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September 19, 2018

Vomiting and Diarrhea: Emergency Room Tips

Vomiting and Diarrhea: Emergency Room Tips

Vomiting and diarrhea are among the most popular complaints recorded at the FrontLine ER.

To know if vomiting and diarrhea are emergencies, let us first understand what they are.

Vomiting is the expulsion of stomach contents from the stomach, via the mouth, typically via force. The actual causes can range from harmful foodborne bacteria, injury, acute illnesses, to gastroenteritis.

Diarrhea can be described as loose, watery, and frequent bowel movements. Acute diarrhea lasts for only a few days. Some people experience diarrhea as a result of irritable bowel syndrome (IBS) or severe stomach illness.

The Risks Associated with Vomiting and Diarrhea

Vomiting is particularly dangerous for children and the elderly as it could be an indication of severe illness in the form of appendicitis or intestinal blockages. It can also result in dehydration if the sessions do not decrease with time. FrontLine ER treats sudden vomiting as a medical emergency.

Diarrhea is critical especially when it leads to excessive amounts of dehydration in children and the seniors. Dehydration is likely to occur when diarrhea doesn’t stop with time. When diarrhea accompanies vomiting, dehydration intensifies, which makes it necessary for one to seek immediate medical care.

What Causes Vomiting and Diarrhea?

Vomiting can be the result of an infection, injury, or the presence of an acute illness. Here is a list of the most common reasons for vomiting:

  • Viruses, Bacteria, Parasites
  • Motion Sickness
  • Medications
  • Intense Pain
  • Pregnancy
  • Food-borne Illness
  • Heart Attack
  • Ulcers
  • Alcohol Poisoning

Some factors that can lead to diarrhea include, but are not limited to the following:

  • Food-borne illness, food allergies, and lactose intolerances
  • Viral and Bacterial infection
  • Irritable Bowel Syndrome (IBS)
  • Diabetes
  • Certain medications
  • Overactive Thyroid
  • Alcohol abuse

What are the Vomiting and Diarrhea Symptoms?

While nausea and vomiting come unannounced, diarrhea can come along with different symptoms, some of which may be severe. The possible symptoms related to diarrhea include:

  • Abdominal pain and Cramps
  • Nausea and Bloating
  • Frequent urge to “go.”
  • Thin, watery stools
  • Dehydration and Fever

When to Seek Medical Attention

Most people experience vomiting when they have a severe illness. However, there are circumstances that may make it necessary for one to visit a doctor. Go to FrontLine ER in Richmond or Dallas Texas if you notice any of the following:

  • Vomiting or diarrhea that lasts over twelve hours straight.
  • A headache, fatigue, dizziness, loss of consciousness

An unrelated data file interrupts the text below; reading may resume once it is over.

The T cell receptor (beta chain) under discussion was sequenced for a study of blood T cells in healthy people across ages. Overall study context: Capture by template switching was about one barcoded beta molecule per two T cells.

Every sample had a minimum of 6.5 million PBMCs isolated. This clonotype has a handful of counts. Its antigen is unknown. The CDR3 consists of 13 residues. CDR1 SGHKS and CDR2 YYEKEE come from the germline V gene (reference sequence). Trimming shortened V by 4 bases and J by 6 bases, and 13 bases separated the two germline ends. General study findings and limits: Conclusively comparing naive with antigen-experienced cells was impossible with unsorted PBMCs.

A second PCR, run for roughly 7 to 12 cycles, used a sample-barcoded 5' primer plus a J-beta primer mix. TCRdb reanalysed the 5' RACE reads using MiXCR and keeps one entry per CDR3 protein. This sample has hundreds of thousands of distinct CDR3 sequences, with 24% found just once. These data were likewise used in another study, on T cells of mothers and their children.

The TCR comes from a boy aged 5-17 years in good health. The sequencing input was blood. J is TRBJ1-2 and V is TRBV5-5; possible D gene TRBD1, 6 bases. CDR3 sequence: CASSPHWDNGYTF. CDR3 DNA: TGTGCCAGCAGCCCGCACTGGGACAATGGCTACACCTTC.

• Vomiting in infants or the elderly
  • Black or bloody stools and blood in vomit
  • Diarrhea associated with symptoms of dehydration.
  • Diarrhea and vomiting accompanied by fever
  • Yellowish color to your skin or the whites of your eyes

Treatment for Vomiting and Diarrhea

There are a variety of treatment options to consider depending on what has caused the occurrence of these conditions:

  1. Administration of IV Fluids

When dehydration occurs due to stomach illnesses, it becomes necessary to administer these fluids. Normal saline which contains sodium and chlorine or a dextrose solution may be used to treat dehydration.

  1. Medicine

Vomiting and diarrhea are considered ways in which your body uses to get rid of harmful substances such as bacteria.  The use of antiemetic (anti-vomiting) medications is prevalent.  However, it is only safe to use such medicines when your doctor at FrontLine ER tells you to do so.  Stomach illnesses are brought about by either bacteria or viruses, and the doctor should be in a position to distinguish between the two, to ensure that they get to prescribe the right medication.

Avoid medications such as aspirin or its substitutes as it can irritate your stomach and increase vomiting and diarrhea. Certain over-the-counter antihistamines can help control nausea and help soothe a stomach upset.

  1. Non-Medicinal Treatment Alternatives

Drink or sip clear liquids such as water or broth to combat dehydration. Avoid beverages like juices and sodas because they contain a lot of sugar and can make your diarrhea worse.

If you have acute vomiting, you might want to avoid sports drinks, since they do not have the right mix of water, sugar, and minerals. They can also worsen the symptoms. It’s best to use commercially available oral rehydration solutions.

If the thought of drinking something makes you nauseous, suck on ice chips until you can eat again. As your appetite resumes, you can continue with your regular diet. Discuss with your doctor which kind of foods you should avoid.

Pediatric Concerns

Vomiting shouldn’t be confused with “spitting up,” which is normal. The baby could be reacting to overfeeding, milk allergy, or intolerance to formula. Real vomiting in infants is intense; it upsets them and can quickly result in dehydration.

In older children, gastroenteritis is a widespread cause of vomiting and may come along with cramps, diarrhea, and fever. If a child vomits each time they attempt to take a drink of water; a visit to the emergency physician at FrontLine ER will be necessary for evaluation to be performed to try and prevent dehydration from progressing.

Emergency Care, Emergency Room